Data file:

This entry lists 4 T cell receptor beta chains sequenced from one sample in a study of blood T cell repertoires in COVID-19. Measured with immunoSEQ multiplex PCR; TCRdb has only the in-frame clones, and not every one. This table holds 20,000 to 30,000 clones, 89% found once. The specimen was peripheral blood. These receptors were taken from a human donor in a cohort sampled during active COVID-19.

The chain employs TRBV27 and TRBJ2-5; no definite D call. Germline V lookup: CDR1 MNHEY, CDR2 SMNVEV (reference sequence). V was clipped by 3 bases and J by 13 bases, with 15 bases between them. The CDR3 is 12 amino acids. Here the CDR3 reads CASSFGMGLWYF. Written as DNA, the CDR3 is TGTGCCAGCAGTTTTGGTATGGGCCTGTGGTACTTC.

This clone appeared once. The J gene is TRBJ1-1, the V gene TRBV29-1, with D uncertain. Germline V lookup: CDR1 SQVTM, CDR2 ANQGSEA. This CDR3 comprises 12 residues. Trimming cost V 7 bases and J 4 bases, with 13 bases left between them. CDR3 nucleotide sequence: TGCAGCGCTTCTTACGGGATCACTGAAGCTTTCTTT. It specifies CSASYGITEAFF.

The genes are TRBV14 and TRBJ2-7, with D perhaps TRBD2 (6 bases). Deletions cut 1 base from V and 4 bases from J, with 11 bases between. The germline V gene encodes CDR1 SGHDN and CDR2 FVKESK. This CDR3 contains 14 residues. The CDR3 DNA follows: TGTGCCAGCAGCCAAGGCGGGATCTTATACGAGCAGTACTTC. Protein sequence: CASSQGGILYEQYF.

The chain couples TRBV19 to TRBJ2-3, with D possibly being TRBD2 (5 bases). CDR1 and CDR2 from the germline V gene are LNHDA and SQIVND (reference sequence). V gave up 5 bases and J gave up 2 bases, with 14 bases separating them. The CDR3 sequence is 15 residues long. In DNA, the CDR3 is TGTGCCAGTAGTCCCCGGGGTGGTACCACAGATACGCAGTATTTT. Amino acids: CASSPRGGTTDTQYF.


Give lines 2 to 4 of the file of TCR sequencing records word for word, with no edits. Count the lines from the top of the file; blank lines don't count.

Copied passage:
The chain employs TRBV27 and TRBJ2-5; no definite D call. Germline V lookup: CDR1 MNHEY, CDR2 SMNVEV (reference sequence). V was clipped by 3 bases and J by 13 bases, with 15 bases between them. The CDR3 is 12 amino acids. Here the CDR3 reads CASSFGMGLWYF. Written as DNA, the CDR3 is TGTGCCAGCAGTTTTGGTATGGGCCTGTGGTACTTC.

This clone appeared once. The J gene is TRBJ1-1, the V gene TRBV29-1, with D uncertain. Germline V lookup: CDR1 SQVTM, CDR2 ANQGSEA. This CDR3 comprises 12 residues. Trimming cost V 7 bases and J 4 bases, with 13 bases left between them. CDR3 nucleotide sequence: TGCAGCGCTTCTTACGGGATCACTGAAGCTTTCTTT. It specifies CSASYGITEAFF.

The genes are TRBV14 and TRBJ2-7, with D perhaps TRBD2 (6 bases). Deletions cut 1 base from V and 4 bases from J, with 11 bases between. The germline V gene encodes CDR1 SGHDN and CDR2 FVKESK. This CDR3 contains 14 residues. The CDR3 DNA follows: TGTGCCAGCAGCCAAGGCGGGATCTTATACGAGCAGTACTTC. Protein sequence: CASSQGGILYEQYF.